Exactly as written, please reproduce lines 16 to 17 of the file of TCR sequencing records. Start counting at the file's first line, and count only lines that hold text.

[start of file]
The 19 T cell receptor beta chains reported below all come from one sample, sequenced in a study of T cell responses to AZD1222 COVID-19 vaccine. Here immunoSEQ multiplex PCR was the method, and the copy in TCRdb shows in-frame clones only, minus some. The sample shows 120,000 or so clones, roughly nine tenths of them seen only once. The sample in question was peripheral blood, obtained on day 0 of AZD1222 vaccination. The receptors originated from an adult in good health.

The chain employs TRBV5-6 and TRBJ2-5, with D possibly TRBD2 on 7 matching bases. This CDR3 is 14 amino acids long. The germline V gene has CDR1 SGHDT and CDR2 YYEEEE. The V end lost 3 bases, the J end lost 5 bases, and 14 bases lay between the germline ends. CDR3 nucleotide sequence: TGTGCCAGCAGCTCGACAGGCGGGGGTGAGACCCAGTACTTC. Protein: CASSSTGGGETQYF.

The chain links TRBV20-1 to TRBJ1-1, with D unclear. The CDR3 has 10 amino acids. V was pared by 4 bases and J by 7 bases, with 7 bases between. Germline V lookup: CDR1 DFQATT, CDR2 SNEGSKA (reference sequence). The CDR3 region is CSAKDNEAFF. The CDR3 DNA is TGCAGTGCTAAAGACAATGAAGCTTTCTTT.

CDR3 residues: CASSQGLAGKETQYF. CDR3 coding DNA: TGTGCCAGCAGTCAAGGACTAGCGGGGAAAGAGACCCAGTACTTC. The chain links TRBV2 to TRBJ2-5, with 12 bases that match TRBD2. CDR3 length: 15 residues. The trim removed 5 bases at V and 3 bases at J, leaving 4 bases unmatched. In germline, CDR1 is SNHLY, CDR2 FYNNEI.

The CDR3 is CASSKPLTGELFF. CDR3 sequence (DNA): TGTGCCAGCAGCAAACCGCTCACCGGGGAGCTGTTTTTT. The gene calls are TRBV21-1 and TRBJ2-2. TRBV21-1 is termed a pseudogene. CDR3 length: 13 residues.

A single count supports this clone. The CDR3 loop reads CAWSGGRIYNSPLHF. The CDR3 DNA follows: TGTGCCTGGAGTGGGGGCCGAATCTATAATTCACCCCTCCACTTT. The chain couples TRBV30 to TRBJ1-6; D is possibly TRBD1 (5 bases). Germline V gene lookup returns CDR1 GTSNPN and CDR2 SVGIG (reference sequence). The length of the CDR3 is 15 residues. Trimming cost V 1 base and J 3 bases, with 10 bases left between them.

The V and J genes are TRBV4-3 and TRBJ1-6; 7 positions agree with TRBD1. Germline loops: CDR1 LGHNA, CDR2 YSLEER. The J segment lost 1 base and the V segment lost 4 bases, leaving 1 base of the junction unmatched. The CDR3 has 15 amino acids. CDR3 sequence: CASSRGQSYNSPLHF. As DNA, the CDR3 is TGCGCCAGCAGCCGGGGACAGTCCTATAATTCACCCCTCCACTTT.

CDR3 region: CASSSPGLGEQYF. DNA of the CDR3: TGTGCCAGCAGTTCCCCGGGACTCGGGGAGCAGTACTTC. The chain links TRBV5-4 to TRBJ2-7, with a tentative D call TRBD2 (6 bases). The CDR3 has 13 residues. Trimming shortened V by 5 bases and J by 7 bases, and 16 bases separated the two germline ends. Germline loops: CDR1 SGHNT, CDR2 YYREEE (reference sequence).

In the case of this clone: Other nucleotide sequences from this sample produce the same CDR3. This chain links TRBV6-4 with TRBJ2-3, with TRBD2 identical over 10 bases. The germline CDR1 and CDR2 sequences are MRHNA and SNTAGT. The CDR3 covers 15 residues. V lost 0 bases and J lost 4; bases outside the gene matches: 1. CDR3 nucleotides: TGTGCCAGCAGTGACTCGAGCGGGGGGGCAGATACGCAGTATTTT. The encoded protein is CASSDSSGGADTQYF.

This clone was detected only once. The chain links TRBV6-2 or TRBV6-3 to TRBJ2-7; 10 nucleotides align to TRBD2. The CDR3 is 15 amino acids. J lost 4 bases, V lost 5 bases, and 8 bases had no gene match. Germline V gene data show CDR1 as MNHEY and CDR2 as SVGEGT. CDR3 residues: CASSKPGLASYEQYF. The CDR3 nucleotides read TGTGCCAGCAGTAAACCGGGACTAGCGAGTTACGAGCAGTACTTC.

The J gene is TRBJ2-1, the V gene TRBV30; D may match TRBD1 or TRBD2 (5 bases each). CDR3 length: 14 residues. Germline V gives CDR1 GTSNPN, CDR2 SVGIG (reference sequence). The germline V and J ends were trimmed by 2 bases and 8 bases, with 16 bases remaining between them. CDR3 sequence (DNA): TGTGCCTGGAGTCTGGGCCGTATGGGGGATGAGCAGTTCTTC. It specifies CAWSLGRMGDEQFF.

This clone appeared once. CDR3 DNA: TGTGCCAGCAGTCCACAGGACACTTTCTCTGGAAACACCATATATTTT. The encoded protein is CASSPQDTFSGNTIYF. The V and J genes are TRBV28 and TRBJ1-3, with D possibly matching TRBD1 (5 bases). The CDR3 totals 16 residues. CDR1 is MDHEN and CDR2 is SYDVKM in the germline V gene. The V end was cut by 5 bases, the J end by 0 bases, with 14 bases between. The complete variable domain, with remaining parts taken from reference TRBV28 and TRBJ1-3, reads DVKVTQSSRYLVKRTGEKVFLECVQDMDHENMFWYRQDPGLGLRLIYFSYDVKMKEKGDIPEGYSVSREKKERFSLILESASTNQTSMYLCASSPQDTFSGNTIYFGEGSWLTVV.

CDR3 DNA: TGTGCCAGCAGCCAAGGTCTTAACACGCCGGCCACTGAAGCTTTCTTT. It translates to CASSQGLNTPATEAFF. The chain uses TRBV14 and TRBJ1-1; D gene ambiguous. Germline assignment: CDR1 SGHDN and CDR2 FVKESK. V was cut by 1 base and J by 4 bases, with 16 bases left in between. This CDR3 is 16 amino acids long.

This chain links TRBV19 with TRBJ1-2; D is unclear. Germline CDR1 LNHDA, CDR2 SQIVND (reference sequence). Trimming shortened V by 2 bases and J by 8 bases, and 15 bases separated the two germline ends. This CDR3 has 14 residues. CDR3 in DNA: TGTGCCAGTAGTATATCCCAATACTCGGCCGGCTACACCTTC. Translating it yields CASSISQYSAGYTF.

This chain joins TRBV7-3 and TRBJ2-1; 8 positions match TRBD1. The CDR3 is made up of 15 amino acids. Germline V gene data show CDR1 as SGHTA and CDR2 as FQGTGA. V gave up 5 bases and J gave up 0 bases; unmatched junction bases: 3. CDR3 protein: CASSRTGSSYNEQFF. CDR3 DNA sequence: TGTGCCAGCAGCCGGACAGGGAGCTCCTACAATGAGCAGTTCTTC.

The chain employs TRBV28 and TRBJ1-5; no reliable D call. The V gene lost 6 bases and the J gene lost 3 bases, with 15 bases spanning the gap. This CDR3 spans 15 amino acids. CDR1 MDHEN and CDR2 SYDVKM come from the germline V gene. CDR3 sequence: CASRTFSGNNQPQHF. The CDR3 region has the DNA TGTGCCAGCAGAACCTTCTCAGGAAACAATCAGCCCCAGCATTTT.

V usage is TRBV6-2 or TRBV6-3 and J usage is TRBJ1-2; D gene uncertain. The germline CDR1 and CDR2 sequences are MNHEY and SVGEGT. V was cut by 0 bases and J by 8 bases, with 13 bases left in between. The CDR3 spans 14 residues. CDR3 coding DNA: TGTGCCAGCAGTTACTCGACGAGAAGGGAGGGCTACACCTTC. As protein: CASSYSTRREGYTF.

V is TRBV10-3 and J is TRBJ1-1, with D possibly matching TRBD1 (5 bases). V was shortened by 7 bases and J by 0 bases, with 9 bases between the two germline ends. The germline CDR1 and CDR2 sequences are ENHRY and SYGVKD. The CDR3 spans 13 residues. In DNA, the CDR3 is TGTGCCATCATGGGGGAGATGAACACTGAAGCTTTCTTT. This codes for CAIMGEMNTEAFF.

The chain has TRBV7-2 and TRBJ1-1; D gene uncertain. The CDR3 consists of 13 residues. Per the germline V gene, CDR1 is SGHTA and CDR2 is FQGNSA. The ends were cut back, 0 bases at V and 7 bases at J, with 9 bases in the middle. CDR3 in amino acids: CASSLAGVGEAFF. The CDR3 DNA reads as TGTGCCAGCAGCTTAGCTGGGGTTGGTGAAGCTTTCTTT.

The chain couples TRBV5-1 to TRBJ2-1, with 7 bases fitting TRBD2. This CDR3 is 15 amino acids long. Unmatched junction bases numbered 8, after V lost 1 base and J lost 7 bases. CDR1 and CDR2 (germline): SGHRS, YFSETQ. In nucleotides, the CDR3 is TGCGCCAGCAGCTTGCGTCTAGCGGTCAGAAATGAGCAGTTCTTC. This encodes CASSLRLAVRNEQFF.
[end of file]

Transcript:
The chain employs TRBV28 and TRBJ1-5; no reliable D call. The V gene lost 6 bases and the J gene lost 3 bases, with 15 bases spanning the gap. This CDR3 spans 15 amino acids. CDR1 MDHEN and CDR2 SYDVKM come from the germline V gene. CDR3 sequence: CASRTFSGNNQPQHF. The CDR3 region has the DNA TGTGCCAGCAGAACCTTCTCAGGAAACAATCAGCCCCAGCATTTT.

V usage is TRBV6-2 or TRBV6-3 and J usage is TRBJ1-2; D gene uncertain. The germline CDR1 and CDR2 sequences are MNHEY and SVGEGT. V was cut by 0 bases and J by 8 bases, with 13 bases left in between. The CDR3 spans 14 residues. CDR3 coding DNA: TGTGCCAGCAGTTACTCGACGAGAAGGGAGGGCTACACCTTC. As protein: CASSYSTRREGYTF.